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Primary – Years 5 and 6

This unit supports students to inquire into the role of bees in the ecosystem and how they can flourish in their role as pollinators. Students develop an understanding of bees, their role as pollinators, the threats they face and the steps they can take to be bee-friendly. By practising critical and creative thinking, students will be equipped to consider the impact of bees based on social, environmental and economic criteria and will be encouraged to take action around this important issue.

Beeing Curious

Beeing Observant

Beeing Mindful

Bees, Pollination and Food

English, Science
This tuning-in lesson introduces the topic of bees through a ‘Stand on the Line’ activity, wherein students consider a number of statements and justify their opinion. To capture students’ interest and find out what they already know they watch a compelling short film of bees and other pollinators, then complete a ‘See, Think, Wonder’ visible thinking tool designed to instill and reinforce a sense of curiosity in students.
Science
Students are connected to the wonder of bees by observing them interacting with plants in their schoolyard and in their gardens. Using their senses, they conduct a series of observations over a predetermined period of time and then complete an analysis of their data, looking for patterns relating to the presence or absence of bees, bee behaviour and suitability of bee friendly plants. Finally, students produce a poster detailing their findings.
Health, Science
This lesson introduces students to the topic of bees through nature-based mindfulness practices. This mindfulness activity is designed to connect students to their local environment while teaching awareness of posture, breathing, relaxation and concentration. Nature metaphors and references to bees are imbued in these practices as a technique to connect students the themes throughout the Love Food? Love Bees! unit.
Science, English, Bus. Ec., Maths
Students will be introduced to the connection between bees, flowering plants and food through a range of activities. They will view a short video about the symbiotic relationship between bees and plants. Students use mathematics skills to explore interesting facts about bees. The class will then create a visual learning display by reading about bees, their role as pollinators and our dependence on bees for food production.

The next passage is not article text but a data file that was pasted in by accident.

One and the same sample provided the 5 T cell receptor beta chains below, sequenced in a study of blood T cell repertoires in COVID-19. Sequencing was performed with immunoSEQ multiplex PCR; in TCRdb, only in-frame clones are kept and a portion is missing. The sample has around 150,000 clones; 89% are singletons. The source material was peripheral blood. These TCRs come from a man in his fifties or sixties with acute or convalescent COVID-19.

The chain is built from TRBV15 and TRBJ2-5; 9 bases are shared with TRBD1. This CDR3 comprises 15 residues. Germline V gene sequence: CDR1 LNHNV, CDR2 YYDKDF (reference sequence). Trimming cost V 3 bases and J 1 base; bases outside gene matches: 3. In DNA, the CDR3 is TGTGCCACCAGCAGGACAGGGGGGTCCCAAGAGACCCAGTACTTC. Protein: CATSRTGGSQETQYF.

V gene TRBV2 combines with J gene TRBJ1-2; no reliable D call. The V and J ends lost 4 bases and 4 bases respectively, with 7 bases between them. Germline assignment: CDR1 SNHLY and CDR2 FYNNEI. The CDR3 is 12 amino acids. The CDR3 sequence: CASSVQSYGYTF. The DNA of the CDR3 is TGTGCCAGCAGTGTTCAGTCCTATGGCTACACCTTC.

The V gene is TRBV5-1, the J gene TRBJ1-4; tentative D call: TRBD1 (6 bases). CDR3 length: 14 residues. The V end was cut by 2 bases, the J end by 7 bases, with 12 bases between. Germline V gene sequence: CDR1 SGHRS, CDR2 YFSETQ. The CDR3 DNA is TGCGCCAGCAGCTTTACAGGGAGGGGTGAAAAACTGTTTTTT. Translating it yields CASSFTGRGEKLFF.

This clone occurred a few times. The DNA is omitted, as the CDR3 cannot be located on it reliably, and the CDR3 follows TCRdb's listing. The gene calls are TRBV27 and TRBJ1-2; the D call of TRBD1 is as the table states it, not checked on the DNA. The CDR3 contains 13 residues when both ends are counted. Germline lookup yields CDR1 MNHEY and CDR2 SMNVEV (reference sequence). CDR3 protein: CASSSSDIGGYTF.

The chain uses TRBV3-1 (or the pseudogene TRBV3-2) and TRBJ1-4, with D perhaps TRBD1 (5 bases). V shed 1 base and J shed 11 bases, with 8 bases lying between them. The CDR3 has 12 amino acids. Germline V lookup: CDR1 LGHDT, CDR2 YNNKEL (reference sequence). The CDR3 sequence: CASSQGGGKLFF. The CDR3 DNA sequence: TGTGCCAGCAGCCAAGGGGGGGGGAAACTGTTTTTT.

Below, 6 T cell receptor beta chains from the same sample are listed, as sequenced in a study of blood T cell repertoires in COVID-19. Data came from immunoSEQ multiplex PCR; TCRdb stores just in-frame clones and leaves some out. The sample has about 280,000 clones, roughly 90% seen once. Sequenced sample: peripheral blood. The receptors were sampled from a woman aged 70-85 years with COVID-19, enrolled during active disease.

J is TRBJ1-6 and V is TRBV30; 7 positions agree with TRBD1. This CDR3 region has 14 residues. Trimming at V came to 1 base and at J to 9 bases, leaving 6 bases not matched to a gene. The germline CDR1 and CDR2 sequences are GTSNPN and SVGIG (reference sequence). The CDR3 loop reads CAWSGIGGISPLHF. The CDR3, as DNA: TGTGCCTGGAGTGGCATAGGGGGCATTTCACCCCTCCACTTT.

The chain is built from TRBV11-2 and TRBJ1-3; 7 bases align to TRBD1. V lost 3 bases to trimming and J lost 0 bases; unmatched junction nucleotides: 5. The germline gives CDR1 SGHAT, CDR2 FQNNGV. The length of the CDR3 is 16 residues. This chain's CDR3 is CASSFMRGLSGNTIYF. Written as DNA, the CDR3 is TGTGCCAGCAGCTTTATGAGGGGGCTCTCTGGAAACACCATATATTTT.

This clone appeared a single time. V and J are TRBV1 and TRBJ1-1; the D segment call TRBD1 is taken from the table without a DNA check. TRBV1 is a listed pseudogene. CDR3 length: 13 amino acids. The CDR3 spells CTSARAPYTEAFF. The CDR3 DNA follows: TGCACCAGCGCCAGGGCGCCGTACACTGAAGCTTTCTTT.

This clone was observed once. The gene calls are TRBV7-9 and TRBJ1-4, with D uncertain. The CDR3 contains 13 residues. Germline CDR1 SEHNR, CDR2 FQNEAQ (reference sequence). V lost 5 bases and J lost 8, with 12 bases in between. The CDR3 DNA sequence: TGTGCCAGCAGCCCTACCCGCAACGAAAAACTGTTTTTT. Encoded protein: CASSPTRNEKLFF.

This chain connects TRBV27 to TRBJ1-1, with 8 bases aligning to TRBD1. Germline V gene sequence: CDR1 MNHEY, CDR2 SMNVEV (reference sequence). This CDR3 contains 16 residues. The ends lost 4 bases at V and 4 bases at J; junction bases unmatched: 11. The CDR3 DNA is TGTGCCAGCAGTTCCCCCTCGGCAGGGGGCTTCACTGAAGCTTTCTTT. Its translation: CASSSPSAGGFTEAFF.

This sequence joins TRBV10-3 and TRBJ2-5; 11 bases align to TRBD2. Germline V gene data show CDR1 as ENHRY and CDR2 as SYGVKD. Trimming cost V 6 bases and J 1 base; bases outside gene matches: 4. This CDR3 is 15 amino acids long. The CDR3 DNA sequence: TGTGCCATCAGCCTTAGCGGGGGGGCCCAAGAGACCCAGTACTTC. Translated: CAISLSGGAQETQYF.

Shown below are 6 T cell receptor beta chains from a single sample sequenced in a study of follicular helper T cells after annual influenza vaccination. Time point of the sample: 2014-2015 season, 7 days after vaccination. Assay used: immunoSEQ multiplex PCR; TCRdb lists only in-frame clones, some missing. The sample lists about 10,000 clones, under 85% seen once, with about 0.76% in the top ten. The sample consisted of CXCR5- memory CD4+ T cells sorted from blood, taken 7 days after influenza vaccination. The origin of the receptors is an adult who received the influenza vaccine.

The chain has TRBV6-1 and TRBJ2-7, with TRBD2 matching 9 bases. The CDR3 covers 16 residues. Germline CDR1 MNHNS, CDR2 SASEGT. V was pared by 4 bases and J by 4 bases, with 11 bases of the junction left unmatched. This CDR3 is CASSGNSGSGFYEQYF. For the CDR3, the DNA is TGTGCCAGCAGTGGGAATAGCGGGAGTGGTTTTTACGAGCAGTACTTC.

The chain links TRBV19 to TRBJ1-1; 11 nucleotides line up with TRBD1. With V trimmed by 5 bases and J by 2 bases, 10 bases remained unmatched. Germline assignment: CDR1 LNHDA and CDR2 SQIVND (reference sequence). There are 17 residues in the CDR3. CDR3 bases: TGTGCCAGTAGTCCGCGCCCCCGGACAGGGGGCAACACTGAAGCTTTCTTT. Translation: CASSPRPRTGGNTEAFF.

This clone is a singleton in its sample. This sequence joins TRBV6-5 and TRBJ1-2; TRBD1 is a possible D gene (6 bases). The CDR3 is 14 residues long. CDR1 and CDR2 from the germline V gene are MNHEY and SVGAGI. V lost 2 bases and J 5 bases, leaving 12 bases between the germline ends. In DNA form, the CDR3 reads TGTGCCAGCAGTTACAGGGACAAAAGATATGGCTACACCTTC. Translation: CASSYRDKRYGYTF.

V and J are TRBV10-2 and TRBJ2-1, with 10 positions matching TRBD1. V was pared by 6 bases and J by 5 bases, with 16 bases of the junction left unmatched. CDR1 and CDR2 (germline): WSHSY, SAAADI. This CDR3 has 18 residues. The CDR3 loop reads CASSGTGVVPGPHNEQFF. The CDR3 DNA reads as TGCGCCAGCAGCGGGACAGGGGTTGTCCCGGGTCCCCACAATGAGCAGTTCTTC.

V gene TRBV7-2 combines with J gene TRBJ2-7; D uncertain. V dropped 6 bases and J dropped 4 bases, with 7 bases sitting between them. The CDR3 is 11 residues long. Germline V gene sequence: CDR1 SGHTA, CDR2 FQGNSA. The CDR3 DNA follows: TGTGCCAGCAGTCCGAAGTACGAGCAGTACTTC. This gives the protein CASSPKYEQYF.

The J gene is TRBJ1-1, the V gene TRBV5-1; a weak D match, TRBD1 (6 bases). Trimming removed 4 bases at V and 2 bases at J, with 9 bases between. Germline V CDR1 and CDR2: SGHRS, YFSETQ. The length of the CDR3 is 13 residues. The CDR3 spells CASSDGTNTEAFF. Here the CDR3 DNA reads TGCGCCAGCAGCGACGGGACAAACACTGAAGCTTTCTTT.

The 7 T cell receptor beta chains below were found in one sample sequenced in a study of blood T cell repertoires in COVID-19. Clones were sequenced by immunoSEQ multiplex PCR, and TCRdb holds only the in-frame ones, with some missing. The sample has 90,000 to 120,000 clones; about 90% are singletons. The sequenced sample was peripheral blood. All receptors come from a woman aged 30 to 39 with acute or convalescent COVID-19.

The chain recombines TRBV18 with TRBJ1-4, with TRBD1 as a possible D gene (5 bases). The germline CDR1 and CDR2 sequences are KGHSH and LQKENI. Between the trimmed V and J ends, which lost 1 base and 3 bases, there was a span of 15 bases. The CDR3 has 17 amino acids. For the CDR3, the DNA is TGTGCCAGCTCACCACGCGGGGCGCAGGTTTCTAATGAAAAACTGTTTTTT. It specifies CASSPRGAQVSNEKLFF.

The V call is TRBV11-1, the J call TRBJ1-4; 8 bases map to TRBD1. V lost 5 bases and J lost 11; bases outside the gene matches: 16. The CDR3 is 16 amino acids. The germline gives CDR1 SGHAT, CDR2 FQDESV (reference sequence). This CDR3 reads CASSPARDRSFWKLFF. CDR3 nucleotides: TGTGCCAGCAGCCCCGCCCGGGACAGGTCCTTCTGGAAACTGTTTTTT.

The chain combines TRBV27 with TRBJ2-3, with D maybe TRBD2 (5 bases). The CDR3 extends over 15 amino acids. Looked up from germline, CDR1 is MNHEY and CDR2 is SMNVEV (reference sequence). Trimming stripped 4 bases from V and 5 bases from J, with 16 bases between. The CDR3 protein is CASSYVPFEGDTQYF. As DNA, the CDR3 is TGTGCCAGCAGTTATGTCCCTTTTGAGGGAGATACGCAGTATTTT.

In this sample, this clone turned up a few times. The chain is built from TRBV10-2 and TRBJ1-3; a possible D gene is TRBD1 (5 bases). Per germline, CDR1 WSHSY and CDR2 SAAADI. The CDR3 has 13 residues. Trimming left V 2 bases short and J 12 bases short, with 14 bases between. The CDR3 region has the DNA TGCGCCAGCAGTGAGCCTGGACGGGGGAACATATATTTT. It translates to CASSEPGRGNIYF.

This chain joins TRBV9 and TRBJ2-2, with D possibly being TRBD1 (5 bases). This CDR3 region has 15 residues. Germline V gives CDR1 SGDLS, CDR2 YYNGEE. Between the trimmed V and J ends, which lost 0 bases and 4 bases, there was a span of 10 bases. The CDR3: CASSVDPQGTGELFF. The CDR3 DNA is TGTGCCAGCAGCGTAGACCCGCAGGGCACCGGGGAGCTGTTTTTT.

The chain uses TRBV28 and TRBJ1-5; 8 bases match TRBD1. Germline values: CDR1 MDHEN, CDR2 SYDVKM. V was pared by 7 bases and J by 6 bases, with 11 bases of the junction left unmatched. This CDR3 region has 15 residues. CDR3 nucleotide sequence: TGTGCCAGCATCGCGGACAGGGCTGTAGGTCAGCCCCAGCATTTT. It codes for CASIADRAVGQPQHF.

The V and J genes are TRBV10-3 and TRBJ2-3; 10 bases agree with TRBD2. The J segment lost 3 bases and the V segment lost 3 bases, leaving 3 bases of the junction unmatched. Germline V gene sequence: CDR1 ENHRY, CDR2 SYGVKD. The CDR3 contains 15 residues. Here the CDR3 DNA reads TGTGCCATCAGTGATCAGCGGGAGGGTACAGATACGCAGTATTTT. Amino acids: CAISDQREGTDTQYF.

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Bee’s Knees and Flower Power

What Are The Threats?

Beeing Helpful

Beauty of Bees

English, Science
In this lesson, students will dissect a flower to examine the internal anatomy that assists with attracting pollinators. They will then explore the body structure of bees that assist with the pollination process. Finally, students explore the symbiotic relationship that exists between bees and flowering plants and the adaptations which allow this relationship to be mutually beneficial.
Science, English, Bus. Ec., Maths
This lesson uses the jigsaw classroom method to facilitate student inquiry into the threats faced by bees. Students become experts in one threat faced by bees by reading information, then work with their group and present what they have learned. Students will apply their new understanding to create an Effects Wheel to explore the flow-on effects of threats to bee populations. 
Science, English, Bus. Ec., Maths
In this lesson, students find ways to address the threats faced by bees and share the solutions they find with the class. They will adopt a research strategy to use when engaging in an online search to find out about how to be bee friendly. In doing so, students will find out about ways that we can mitigate the risks that bees face, and help bees to help us.
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Arts, Maths
Students explore the concept of a social enterprise. After reviewing prior knowledge students identify what a social enterprise is. They then look at how the action the GPS team took could be converted into a social enterprise. Students then explore and analyse social enterprises in their community and present their research with the class. 
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Secondary – Years 9 and 10